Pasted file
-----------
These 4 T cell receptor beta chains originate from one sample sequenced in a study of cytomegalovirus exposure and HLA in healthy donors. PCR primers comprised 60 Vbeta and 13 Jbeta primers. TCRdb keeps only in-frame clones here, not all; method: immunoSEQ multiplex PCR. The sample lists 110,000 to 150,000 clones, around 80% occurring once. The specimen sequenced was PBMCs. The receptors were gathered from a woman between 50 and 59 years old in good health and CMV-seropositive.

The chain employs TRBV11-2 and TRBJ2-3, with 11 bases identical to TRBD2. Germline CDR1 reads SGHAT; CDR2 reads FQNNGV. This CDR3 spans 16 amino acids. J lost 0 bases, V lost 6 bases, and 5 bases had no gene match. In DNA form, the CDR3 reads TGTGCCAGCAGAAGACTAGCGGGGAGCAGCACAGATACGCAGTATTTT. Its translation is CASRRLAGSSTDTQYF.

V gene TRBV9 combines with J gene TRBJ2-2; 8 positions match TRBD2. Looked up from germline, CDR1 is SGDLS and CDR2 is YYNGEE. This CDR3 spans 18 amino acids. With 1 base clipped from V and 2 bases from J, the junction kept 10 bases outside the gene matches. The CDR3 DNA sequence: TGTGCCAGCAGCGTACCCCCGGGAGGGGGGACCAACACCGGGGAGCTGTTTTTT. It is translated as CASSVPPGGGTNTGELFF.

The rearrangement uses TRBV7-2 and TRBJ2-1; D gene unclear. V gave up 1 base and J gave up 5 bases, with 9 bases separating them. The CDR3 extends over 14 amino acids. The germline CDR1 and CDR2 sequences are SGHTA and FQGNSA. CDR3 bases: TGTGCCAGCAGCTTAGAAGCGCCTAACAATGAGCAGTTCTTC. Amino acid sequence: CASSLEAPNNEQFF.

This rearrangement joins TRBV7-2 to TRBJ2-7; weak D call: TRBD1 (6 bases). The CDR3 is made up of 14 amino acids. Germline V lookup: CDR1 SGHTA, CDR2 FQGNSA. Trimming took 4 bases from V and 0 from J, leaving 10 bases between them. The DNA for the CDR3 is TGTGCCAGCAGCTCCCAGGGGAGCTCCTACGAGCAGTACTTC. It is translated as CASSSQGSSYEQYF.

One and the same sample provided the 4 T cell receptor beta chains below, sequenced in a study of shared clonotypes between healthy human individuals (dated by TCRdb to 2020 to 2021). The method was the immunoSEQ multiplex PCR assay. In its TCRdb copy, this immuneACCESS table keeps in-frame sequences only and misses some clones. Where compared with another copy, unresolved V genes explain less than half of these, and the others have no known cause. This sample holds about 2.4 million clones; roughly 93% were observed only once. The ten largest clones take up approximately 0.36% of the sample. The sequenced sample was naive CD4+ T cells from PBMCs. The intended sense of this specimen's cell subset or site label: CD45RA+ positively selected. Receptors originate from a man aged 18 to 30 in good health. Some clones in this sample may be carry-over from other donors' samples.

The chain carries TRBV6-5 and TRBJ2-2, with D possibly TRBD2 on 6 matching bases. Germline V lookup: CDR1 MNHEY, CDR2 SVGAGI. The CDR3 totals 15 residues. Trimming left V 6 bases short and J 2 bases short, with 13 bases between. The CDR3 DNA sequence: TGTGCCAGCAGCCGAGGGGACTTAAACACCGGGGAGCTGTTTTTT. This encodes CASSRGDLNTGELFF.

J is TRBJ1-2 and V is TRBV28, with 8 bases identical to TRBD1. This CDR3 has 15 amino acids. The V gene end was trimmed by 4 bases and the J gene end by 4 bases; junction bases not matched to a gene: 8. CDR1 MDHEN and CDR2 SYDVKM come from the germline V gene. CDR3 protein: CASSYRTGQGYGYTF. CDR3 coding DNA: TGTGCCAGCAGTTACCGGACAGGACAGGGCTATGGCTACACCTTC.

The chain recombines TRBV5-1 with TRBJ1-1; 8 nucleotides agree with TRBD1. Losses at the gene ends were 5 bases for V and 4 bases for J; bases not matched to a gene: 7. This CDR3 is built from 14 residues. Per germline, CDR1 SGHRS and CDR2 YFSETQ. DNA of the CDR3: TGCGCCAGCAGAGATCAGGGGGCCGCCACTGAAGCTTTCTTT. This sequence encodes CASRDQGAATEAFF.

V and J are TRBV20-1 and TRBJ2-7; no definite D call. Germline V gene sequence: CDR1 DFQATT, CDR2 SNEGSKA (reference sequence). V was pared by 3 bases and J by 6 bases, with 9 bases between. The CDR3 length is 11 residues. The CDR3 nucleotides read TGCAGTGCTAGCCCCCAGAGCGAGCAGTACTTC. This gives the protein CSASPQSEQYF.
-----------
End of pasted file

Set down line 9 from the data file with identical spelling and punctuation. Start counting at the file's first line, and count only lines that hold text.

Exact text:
The chain recombines TRBV5-1 with TRBJ1-1; 8 nucleotides agree with TRBD1. Losses at the gene ends were 5 bases for V and 4 bases for J; bases not matched to a gene: 7. This CDR3 is built from 14 residues. Per germline, CDR1 SGHRS and CDR2 YFSETQ. DNA of the CDR3: TGCGCCAGCAGAGATCAGGGGGCCGCCACTGAAGCTTTCTTT. This sequence encodes CASRDQGAATEAFF.